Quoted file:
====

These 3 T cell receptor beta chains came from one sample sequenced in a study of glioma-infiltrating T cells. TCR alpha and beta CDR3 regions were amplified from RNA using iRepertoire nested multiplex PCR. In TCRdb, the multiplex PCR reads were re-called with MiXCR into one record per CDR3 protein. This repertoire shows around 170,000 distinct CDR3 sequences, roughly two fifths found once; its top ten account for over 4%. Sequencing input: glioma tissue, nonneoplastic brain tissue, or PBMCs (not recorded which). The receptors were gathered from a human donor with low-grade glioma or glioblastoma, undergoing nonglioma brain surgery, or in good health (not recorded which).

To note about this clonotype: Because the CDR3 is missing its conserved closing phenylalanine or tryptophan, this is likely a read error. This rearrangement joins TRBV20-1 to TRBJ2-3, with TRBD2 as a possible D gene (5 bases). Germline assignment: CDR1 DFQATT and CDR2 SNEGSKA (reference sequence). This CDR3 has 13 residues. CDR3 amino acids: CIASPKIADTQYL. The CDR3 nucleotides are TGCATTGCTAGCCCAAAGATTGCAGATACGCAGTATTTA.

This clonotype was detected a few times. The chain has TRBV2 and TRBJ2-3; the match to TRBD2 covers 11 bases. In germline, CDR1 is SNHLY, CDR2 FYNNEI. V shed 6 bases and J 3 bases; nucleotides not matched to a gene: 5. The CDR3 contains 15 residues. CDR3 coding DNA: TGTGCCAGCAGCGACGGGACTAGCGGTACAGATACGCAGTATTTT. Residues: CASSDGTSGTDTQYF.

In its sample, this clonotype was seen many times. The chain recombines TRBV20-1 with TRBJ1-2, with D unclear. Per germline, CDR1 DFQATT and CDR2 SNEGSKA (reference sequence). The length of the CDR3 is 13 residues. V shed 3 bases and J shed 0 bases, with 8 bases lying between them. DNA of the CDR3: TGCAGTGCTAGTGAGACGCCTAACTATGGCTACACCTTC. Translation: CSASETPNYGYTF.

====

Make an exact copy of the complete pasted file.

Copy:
These 3 T cell receptor beta chains came from one sample sequenced in a study of glioma-infiltrating T cells. TCR alpha and beta CDR3 regions were amplified from RNA using iRepertoire nested multiplex PCR. In TCRdb, the multiplex PCR reads were re-called with MiXCR into one record per CDR3 protein. This repertoire shows around 170,000 distinct CDR3 sequences, roughly two fifths found once; its top ten account for over 4%. Sequencing input: glioma tissue, nonneoplastic brain tissue, or PBMCs (not recorded which). The receptors were gathered from a human donor with low-grade glioma or glioblastoma, undergoing nonglioma brain surgery, or in good health (not recorded which).

To note about this clonotype: Because the CDR3 is missing its conserved closing phenylalanine or tryptophan, this is likely a read error. This rearrangement joins TRBV20-1 to TRBJ2-3, with TRBD2 as a possible D gene (5 bases). Germline assignment: CDR1 DFQATT and CDR2 SNEGSKA (reference sequence). This CDR3 has 13 residues. CDR3 amino acids: CIASPKIADTQYL. The CDR3 nucleotides are TGCATTGCTAGCCCAAAGATTGCAGATACGCAGTATTTA.

This clonotype was detected a few times. The chain has TRBV2 and TRBJ2-3; the match to TRBD2 covers 11 bases. In germline, CDR1 is SNHLY, CDR2 FYNNEI. V shed 6 bases and J 3 bases; nucleotides not matched to a gene: 5. The CDR3 contains 15 residues. CDR3 coding DNA: TGTGCCAGCAGCGACGGGACTAGCGGTACAGATACGCAGTATTTT. Residues: CASSDGTSGTDTQYF.

In its sample, this clonotype was seen many times. The chain recombines TRBV20-1 with TRBJ1-2, with D unclear. Per germline, CDR1 DFQATT and CDR2 SNEGSKA (reference sequence). The length of the CDR3 is 13 residues. V shed 3 bases and J shed 0 bases, with 8 bases lying between them. DNA of the CDR3: TGCAGTGCTAGTGAGACGCCTAACTATGGCTACACCTTC. Translation: CSASETPNYGYTF.